Posts Tagged: Longform
At Electric Literature, poet and critic K. Thomas Khan walks through the unraveling of a relationship, deliberate isolation from online life, and the questions both raise in a lyrical, longform piece that pushes and pulls at the concepts of personal and professional connection....more
Ideally, online longform nonfiction combines the strengths of the print world with those of the Internet, granting writers the rigorous editing and reporting resources they’d get at a magazine but freeing them from the constraints of word limits and limited audiences....more
It can be a harrowing experience, Whitman knows, requiring that the writer become an instant historian, assessing in a few hours the dead man’s life with lucidity, accuracy, and objectivity.
Gay Talese believes “Mr. Bad News” is one of the best pieces he ever wrote....more
[Alice’s] brown eyes are comparatively lucid in a room filled with women alternately sedated or enraged. She comforts Shania, who believes a bulldozer is parked inside her forehead, and Sabrina, who thinks an ex-boyfriend has taken custody of their nonexistent septuplet babies, whose names she cannot always remember but each of whom is called a different diminutive form of “Angel.”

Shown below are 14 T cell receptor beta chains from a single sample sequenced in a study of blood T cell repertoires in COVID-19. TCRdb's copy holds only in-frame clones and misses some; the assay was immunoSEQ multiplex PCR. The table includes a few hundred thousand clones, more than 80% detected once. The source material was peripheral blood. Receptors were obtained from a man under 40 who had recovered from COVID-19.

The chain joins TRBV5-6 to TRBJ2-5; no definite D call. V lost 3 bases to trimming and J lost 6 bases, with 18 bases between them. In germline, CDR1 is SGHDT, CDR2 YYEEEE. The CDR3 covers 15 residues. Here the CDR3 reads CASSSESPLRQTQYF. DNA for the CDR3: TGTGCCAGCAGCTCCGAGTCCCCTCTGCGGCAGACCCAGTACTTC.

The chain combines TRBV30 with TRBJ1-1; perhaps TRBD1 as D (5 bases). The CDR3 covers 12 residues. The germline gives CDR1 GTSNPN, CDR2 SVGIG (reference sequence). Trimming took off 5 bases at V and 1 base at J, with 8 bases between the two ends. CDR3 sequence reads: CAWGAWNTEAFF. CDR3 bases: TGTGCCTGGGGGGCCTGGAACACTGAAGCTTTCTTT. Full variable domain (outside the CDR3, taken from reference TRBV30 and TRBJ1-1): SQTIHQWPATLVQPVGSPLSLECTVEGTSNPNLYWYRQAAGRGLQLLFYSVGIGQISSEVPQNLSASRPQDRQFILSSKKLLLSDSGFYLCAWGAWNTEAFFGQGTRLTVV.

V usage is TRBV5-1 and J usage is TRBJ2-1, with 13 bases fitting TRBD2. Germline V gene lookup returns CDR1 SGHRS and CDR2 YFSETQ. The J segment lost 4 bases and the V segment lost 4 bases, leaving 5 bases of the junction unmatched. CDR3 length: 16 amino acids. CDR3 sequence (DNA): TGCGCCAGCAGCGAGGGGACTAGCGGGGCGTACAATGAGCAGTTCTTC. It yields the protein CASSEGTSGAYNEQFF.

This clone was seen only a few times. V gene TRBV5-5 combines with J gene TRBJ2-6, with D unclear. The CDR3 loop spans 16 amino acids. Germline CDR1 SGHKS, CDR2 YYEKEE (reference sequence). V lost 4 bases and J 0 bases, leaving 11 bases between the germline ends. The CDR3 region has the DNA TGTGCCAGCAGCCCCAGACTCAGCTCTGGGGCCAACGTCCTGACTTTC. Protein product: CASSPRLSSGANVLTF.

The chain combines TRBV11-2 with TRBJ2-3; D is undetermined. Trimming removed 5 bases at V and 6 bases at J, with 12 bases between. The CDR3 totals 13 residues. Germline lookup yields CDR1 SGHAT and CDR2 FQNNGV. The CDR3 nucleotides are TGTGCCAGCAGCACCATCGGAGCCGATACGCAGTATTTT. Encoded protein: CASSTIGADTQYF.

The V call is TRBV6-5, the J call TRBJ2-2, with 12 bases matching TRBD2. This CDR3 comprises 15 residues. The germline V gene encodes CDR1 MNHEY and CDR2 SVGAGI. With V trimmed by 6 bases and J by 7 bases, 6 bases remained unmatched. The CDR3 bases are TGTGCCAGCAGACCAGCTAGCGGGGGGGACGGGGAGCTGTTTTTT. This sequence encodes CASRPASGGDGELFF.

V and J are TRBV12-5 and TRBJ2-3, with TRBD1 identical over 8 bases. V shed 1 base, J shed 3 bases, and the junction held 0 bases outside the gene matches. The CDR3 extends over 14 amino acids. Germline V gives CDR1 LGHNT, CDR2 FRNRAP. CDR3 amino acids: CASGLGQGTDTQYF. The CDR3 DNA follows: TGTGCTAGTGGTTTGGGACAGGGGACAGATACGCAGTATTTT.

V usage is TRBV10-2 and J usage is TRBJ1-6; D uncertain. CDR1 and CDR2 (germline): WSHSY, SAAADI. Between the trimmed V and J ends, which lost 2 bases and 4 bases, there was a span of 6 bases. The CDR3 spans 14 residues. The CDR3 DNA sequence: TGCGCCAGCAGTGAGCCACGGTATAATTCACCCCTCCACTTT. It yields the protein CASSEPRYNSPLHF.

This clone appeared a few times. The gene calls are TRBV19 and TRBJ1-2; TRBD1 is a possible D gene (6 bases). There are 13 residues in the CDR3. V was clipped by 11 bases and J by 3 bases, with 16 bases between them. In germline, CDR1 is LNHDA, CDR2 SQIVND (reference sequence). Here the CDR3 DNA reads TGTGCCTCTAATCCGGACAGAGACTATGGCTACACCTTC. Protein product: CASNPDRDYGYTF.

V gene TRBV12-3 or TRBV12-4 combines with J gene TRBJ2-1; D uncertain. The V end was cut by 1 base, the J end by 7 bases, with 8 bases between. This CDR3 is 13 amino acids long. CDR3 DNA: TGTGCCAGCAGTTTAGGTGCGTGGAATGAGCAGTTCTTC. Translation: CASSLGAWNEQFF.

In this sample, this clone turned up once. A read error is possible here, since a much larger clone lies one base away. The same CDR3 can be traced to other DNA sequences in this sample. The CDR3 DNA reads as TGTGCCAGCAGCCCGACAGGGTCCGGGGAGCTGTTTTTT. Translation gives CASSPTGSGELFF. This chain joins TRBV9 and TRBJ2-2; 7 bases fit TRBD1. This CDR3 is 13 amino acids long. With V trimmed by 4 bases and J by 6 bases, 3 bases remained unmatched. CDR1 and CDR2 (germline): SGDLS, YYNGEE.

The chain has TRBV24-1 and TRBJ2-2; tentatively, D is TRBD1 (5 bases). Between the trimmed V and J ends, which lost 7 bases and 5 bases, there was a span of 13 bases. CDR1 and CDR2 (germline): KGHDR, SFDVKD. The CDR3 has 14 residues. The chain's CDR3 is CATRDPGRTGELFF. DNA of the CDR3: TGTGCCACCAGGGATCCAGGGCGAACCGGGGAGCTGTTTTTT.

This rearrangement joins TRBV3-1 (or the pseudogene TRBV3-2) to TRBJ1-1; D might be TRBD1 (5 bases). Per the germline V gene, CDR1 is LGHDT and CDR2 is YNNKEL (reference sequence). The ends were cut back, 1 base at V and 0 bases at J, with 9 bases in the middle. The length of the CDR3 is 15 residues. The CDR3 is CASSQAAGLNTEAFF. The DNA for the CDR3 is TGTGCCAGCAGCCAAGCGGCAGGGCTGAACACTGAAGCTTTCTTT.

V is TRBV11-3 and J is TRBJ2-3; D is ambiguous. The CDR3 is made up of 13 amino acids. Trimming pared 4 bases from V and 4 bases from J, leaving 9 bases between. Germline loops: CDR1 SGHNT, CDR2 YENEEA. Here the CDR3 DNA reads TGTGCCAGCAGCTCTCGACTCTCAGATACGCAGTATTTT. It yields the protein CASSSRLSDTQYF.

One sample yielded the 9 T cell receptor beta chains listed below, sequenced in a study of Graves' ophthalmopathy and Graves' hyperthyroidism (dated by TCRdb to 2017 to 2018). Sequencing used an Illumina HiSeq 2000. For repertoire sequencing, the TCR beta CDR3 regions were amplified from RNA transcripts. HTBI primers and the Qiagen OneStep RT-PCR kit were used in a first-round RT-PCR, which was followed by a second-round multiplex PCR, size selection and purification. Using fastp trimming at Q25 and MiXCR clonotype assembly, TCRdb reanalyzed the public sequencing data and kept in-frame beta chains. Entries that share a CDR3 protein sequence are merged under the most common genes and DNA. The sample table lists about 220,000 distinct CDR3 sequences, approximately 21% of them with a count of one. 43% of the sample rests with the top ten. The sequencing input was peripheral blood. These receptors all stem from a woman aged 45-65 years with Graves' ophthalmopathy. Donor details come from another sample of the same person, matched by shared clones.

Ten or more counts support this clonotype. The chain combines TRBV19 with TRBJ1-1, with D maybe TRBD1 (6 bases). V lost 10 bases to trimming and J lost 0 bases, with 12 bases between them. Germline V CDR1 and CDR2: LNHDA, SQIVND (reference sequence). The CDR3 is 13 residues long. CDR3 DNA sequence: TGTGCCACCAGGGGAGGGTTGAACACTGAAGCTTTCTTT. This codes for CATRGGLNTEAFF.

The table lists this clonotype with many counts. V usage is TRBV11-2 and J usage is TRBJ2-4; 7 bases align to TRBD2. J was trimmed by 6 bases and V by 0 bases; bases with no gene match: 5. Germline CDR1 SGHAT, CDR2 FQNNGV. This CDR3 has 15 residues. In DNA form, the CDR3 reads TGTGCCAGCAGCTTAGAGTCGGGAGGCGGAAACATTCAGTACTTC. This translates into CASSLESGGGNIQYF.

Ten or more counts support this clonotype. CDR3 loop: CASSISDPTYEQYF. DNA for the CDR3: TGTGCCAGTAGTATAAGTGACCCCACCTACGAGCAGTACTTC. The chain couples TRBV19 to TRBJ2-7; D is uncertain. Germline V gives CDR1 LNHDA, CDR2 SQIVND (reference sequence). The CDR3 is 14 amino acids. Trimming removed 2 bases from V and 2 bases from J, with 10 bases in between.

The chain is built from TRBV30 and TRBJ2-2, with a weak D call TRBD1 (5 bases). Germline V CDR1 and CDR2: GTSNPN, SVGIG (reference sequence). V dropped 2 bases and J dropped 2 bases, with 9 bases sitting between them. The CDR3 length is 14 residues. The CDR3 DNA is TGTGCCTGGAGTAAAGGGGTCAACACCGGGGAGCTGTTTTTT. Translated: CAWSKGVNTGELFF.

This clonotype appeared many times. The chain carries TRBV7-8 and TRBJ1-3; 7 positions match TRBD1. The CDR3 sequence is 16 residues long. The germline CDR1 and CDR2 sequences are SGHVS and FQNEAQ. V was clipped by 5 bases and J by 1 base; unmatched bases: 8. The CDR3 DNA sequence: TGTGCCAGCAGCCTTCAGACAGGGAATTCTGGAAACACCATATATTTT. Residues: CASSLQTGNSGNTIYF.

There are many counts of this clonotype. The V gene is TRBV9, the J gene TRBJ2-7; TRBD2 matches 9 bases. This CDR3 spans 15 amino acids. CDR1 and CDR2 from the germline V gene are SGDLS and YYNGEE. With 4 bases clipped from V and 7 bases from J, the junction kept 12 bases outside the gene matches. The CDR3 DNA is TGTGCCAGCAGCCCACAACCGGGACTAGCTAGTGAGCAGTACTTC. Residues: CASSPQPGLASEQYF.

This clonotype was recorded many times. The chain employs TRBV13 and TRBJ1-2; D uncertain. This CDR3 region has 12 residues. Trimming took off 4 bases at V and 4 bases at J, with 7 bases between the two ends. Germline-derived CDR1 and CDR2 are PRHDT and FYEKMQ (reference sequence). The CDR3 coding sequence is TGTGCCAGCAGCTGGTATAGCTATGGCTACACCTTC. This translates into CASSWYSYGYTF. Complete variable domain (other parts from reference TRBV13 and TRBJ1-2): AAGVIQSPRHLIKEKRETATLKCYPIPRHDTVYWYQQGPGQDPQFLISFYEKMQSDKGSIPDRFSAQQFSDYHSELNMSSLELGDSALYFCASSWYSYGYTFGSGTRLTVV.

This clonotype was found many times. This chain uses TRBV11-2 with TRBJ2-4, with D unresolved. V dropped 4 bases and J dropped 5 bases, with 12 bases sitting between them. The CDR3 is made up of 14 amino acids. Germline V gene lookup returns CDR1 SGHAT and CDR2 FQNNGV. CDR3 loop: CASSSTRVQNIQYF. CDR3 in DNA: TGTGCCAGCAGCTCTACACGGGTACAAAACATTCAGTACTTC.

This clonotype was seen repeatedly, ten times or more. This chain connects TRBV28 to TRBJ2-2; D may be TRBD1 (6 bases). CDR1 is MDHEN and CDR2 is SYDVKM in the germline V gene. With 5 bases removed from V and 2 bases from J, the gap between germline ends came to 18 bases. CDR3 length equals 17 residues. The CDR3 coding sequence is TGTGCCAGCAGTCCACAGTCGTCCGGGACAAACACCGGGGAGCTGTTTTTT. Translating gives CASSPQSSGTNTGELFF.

What you may not realize from this passage is that Alice is also an inpatient at Creedmoor Psychiatric Center, and though she often acts as a sort of informal therapist for the other women, “she is forced to admit: ‘You’re here for your own self, too.'”...more
If reading our interview with Peter Rock (and getting psyched for his reading tomorrow) has whetted your appetite for cult stories, check out this piece on Synanon by George Pendle, highlighted by Longform earlier this week.
Things start out all right, with a recovering alcoholic named Chuck Dederich meeting with some Alcoholics Anonymous pals for “bull sessions.” By the end, we’ve got forcibly shaved heads and farmers waking up to the sounds of child runaways....more
Slate‘s recurring feature “The Longform Guide to…,” curated by Longform.org, is usually fascinating, and the most recent installment is no exception.
In “honor” of the revelation that Notre Dame linebacker Manti Te’o’s girlfriend never existed, Max Linsky leads us through a maze of stories on Internet hoaxes....more
Warning: unless you are mentioned by name in the article, you will probably have to face some hard truths about how your own crossword-puzzle prowess is not as impressive as you thought....more